ADAM HELLIKER takes his maiden voyage aboard the elegant Brilliance of the Seas as she embarks on her inaugural Middle East cruise from Dubai
FOR MOST of us, besides Tony Blair and a handful of United Nations emissaries, the Middle East remains an enigmatic and rather intimidating collection of countries. Many would welcome the chance to sample the disparate cultures of Arabia but don't want the stress of countless flights and are nervous about travelling independently in the region. So how about a cruise?
There is a compelling logic about taking a ship around The Gulf, especially one as elegant as the modestly named Brilliance of the Seas, which I joined for its inaugural voyage in the region along with 2,400 fellow passengers eager for adventure (in a safe sort of way). Click here now for amazing offers to Dubai!
It appealed to me that, after unpacking just the once and settling in to a comfortable cabin, one could bravely take trips ashore to be jostled in a teeming souk yet know that, as dusk approached, a reviving cocktail awaited on the mothership.
After flying to Dubai and being driven to the port to board, it took a while to adjust. The ship felt just the right size to be interesting without being disorientating. This, the pride of Royal Caribbean's fleet, claims to have more open space, balconies and glass than any other cruiser and there's certainly a reassuring feeling of comfort and solidity.
At the helm was the dashing Captain Zinni whose Tannoy announcements sent some female hearts aflutter. The programme of entertainment was impressive and relentless, ranging from the inevitable daily bingo to a seminar on "The secrets of a flatter stomach", a pointless exercise given that most passengers are reckoned to gain 8lbs in a week's cruise. For a bit of exercise there is the rock-climbing wall or you could shoot some hoops on the sports court before a round of mini-golf. Endless diversions.
Then, of incredulity to a cruise virgin like me, there is the food.
Within half an hour of embarking I was in the Windjammer Café enjoying a buffet of international dishes, from Japanese salads to Thai green curry. In the evening there is fine dining at The Minstrel Dining Room, with a four-course menu; or there's the Portofino, a small Italian restaurant; and for those requiring a juicy steak, Chops Grille. Nobody on this ship goes hungry. Want incredible deals to Dubai? Cllick here now...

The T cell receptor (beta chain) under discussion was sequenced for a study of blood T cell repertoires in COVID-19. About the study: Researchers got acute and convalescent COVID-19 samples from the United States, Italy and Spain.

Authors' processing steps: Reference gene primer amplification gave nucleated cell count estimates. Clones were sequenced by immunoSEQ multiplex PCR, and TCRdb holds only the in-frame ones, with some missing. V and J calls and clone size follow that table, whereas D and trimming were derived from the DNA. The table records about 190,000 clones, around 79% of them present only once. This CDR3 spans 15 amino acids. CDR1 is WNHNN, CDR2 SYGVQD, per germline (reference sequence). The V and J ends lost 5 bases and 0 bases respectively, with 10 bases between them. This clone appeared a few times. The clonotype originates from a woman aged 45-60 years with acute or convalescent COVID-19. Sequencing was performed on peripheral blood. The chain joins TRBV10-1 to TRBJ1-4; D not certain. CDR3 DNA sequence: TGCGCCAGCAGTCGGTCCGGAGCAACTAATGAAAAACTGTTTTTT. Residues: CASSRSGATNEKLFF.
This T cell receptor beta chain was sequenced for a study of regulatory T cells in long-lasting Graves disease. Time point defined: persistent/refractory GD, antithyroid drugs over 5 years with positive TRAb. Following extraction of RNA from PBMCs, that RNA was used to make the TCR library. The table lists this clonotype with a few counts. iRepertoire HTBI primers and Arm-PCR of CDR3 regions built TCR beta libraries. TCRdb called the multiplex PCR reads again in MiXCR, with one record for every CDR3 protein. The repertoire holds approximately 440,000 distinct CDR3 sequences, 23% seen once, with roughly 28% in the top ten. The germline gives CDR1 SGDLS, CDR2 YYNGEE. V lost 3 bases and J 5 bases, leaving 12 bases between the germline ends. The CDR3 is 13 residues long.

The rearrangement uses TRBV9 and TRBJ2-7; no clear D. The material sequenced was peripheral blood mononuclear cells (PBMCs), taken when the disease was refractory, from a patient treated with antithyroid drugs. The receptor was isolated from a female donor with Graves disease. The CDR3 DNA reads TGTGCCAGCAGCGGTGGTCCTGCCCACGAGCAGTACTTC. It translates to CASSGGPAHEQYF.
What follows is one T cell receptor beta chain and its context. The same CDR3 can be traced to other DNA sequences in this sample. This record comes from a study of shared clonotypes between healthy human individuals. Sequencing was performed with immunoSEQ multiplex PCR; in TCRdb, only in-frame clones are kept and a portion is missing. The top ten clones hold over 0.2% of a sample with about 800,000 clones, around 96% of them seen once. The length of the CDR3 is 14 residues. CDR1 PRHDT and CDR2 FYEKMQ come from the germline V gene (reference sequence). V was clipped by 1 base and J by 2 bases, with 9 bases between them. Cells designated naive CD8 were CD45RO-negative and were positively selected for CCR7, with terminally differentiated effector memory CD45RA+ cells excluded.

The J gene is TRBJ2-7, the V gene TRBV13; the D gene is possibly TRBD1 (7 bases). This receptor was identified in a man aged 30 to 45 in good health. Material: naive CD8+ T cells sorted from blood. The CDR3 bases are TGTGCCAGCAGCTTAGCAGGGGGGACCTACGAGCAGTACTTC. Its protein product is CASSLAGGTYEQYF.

As the first day was spent in Dubai, everyone had a chance to have a good look around the place that was once a dusty, two-camel town and is now bling city.
The relentlessly competitive architecture has produced amazing edifices, especially the mirrored skyscrapers which are best seen at sunset. They provide a surreal contrast to the old wooden dhows that line the estuary and form the hub of frenetic trading.
The ship sailed smoothly through the night before arriving in Oman, a beautiful and verdant oasis where the people always seem to smile. Much has changed since the present, Sandhursttrained Sultan came to power in 1970. Now visitors are warmly welcomed and for women the custom of shrouding the face is no longer obligatory.
I took the ship's tour bus to see the Grand Mosque in Muscat, the third largest in the world, built in honey-coloured stone. There was time to wander through the souk where, after the obligatory haggle, wonderful pashminas can be bought for £7.
Taking a breather at a little café, I sampled the local delicacy of cardamom coffee and halwa, a date and nut jelly eaten with a teaspoon in between sips of delicious aromatic coffee.
All aboard were eager to see Bahrain, known as "the island of a million date palm trees" (a proud boast given that dates are considered to be the original Viagra). Here, according to tradition, was the original Garden of Eden. The must-see on this day out from the ship was the Old Fort, a fascinating archaeological site.
Well-preserved Portuguese fortifications from the 16th century sit on top of remains from the Dilmun civilisation, which existed some 5,000 years ago. Like a Russian doll, each layer of stonework reveals more of the history of this country.
NEXT STOP was Abu Dhabi. If Dubai is the boisterous little brother, then Abu Dhabi, the capital of the seven Emirates, is the sensible elder sibling. The country now flirts with tourism but has bigger fish to fry in finance and industry. Even with the land reclamation projects put in place by Sheikh Khalifa, Abu Dhabi seems the least altered in appearance in the last decade.
It was fascinating to be taken to see another Grand Mosque, intended to be the largest in the world but now limited to a capacity of a mere 40,000 worshippers.
A big landmark is the ostentatious Emirates Palace hotel, the most expensive hotel ever built (£2billion), where you can enjoy English afternoon tea in lavish, if somewhat hushed, surroundings.
At more modest establishments, try a camelccino, a cappuccino of sorts made with camel's milk. It was both sweet and sour - much more the taste of the Middle East. GETTING THERE: Royal Caribbean International (0844 493 2061/www.royalcaribbean.co.uk) offers a seven-night Dubai fly/cruise on Brilliance of the Seas from £956pp (two sharing an inside cabin). Price includes return flights with Emirates (0844 800 2777/www.emirates.com/uk) to Dubai from Heathrow and transfers. Departs January 24, 2011.